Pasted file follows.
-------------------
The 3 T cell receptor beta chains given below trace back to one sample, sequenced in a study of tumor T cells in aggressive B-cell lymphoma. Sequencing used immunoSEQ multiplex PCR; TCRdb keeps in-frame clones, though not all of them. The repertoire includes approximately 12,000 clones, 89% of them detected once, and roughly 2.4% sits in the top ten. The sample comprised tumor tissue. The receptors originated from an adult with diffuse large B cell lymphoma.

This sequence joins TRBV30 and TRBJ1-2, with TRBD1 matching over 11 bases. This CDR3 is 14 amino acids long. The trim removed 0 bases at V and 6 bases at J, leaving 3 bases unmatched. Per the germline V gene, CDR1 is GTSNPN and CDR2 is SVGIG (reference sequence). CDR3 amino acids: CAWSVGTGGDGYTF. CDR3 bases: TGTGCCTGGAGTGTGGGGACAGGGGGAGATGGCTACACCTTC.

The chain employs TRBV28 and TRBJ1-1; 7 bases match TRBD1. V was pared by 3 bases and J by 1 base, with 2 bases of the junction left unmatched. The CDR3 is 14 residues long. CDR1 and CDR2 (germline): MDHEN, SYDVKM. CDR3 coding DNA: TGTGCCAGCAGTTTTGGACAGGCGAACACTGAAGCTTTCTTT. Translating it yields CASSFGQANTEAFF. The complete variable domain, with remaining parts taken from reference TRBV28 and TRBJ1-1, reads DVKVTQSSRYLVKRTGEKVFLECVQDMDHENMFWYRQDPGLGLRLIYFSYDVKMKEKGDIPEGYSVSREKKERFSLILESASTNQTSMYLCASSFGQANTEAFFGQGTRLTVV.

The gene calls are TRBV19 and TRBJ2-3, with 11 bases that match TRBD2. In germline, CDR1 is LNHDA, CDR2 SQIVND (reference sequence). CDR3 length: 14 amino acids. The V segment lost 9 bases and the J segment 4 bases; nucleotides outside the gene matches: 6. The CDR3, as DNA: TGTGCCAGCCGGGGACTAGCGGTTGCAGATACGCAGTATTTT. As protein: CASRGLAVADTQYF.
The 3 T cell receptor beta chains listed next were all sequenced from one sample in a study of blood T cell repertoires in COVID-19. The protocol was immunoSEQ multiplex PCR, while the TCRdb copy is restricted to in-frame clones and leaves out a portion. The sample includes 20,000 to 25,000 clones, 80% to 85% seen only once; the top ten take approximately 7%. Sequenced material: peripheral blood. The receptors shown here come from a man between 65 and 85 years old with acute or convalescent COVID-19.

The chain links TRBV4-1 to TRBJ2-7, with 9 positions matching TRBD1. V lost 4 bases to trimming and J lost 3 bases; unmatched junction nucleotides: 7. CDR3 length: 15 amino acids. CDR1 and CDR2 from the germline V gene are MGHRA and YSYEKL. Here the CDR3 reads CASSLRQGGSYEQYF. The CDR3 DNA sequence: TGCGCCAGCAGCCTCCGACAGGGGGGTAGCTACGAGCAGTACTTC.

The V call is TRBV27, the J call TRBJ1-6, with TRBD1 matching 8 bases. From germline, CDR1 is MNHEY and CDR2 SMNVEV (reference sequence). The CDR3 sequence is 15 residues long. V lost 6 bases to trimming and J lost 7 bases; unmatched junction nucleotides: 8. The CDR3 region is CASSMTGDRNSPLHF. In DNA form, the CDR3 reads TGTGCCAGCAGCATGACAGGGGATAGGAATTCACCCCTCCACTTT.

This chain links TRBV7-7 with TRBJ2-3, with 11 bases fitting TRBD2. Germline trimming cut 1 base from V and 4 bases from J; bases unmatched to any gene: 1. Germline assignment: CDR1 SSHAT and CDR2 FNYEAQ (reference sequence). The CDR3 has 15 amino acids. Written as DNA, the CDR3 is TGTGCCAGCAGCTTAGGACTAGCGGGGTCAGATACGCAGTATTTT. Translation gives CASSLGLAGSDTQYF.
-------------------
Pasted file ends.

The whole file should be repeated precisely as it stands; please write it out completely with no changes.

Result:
The 3 T cell receptor beta chains given below trace back to one sample, sequenced in a study of tumor T cells in aggressive B-cell lymphoma. Sequencing used immunoSEQ multiplex PCR; TCRdb keeps in-frame clones, though not all of them. The repertoire includes approximately 12,000 clones, 89% of them detected once, and roughly 2.4% sits in the top ten. The sample comprised tumor tissue. The receptors originated from an adult with diffuse large B cell lymphoma.

This sequence joins TRBV30 and TRBJ1-2, with TRBD1 matching over 11 bases. This CDR3 is 14 amino acids long. The trim removed 0 bases at V and 6 bases at J, leaving 3 bases unmatched. Per the germline V gene, CDR1 is GTSNPN and CDR2 is SVGIG (reference sequence). CDR3 amino acids: CAWSVGTGGDGYTF. CDR3 bases: TGTGCCTGGAGTGTGGGGACAGGGGGAGATGGCTACACCTTC.

The chain employs TRBV28 and TRBJ1-1; 7 bases match TRBD1. V was pared by 3 bases and J by 1 base, with 2 bases of the junction left unmatched. The CDR3 is 14 residues long. CDR1 and CDR2 (germline): MDHEN, SYDVKM. CDR3 coding DNA: TGTGCCAGCAGTTTTGGACAGGCGAACACTGAAGCTTTCTTT. Translating it yields CASSFGQANTEAFF. The complete variable domain, with remaining parts taken from reference TRBV28 and TRBJ1-1, reads DVKVTQSSRYLVKRTGEKVFLECVQDMDHENMFWYRQDPGLGLRLIYFSYDVKMKEKGDIPEGYSVSREKKERFSLILESASTNQTSMYLCASSFGQANTEAFFGQGTRLTVV.

The gene calls are TRBV19 and TRBJ2-3, with 11 bases that match TRBD2. In germline, CDR1 is LNHDA, CDR2 SQIVND (reference sequence). CDR3 length: 14 amino acids. The V segment lost 9 bases and the J segment 4 bases; nucleotides outside the gene matches: 6. The CDR3, as DNA: TGTGCCAGCCGGGGACTAGCGGTTGCAGATACGCAGTATTTT. As protein: CASRGLAVADTQYF.
The 3 T cell receptor beta chains listed next were all sequenced from one sample in a study of blood T cell repertoires in COVID-19. The protocol was immunoSEQ multiplex PCR, while the TCRdb copy is restricted to in-frame clones and leaves out a portion. The sample includes 20,000 to 25,000 clones, 80% to 85% seen only once; the top ten take approximately 7%. Sequenced material: peripheral blood. The receptors shown here come from a man between 65 and 85 years old with acute or convalescent COVID-19.

The chain links TRBV4-1 to TRBJ2-7, with 9 positions matching TRBD1. V lost 4 bases to trimming and J lost 3 bases; unmatched junction nucleotides: 7. CDR3 length: 15 amino acids. CDR1 and CDR2 from the germline V gene are MGHRA and YSYEKL. Here the CDR3 reads CASSLRQGGSYEQYF. The CDR3 DNA sequence: TGCGCCAGCAGCCTCCGACAGGGGGGTAGCTACGAGCAGTACTTC.

The V call is TRBV27, the J call TRBJ1-6, with TRBD1 matching 8 bases. From germline, CDR1 is MNHEY and CDR2 SMNVEV (reference sequence). The CDR3 sequence is 15 residues long. V lost 6 bases to trimming and J lost 7 bases; unmatched junction nucleotides: 8. The CDR3 region is CASSMTGDRNSPLHF. In DNA form, the CDR3 reads TGTGCCAGCAGCATGACAGGGGATAGGAATTCACCCCTCCACTTT.

This chain links TRBV7-7 with TRBJ2-3, with 11 bases fitting TRBD2. Germline trimming cut 1 base from V and 4 bases from J; bases unmatched to any gene: 1. Germline assignment: CDR1 SSHAT and CDR2 FNYEAQ (reference sequence). The CDR3 has 15 amino acids. Written as DNA, the CDR3 is TGTGCCAGCAGCTTAGGACTAGCGGGGTCAGATACGCAGTATTTT. Translation gives CASSLGLAGSDTQYF.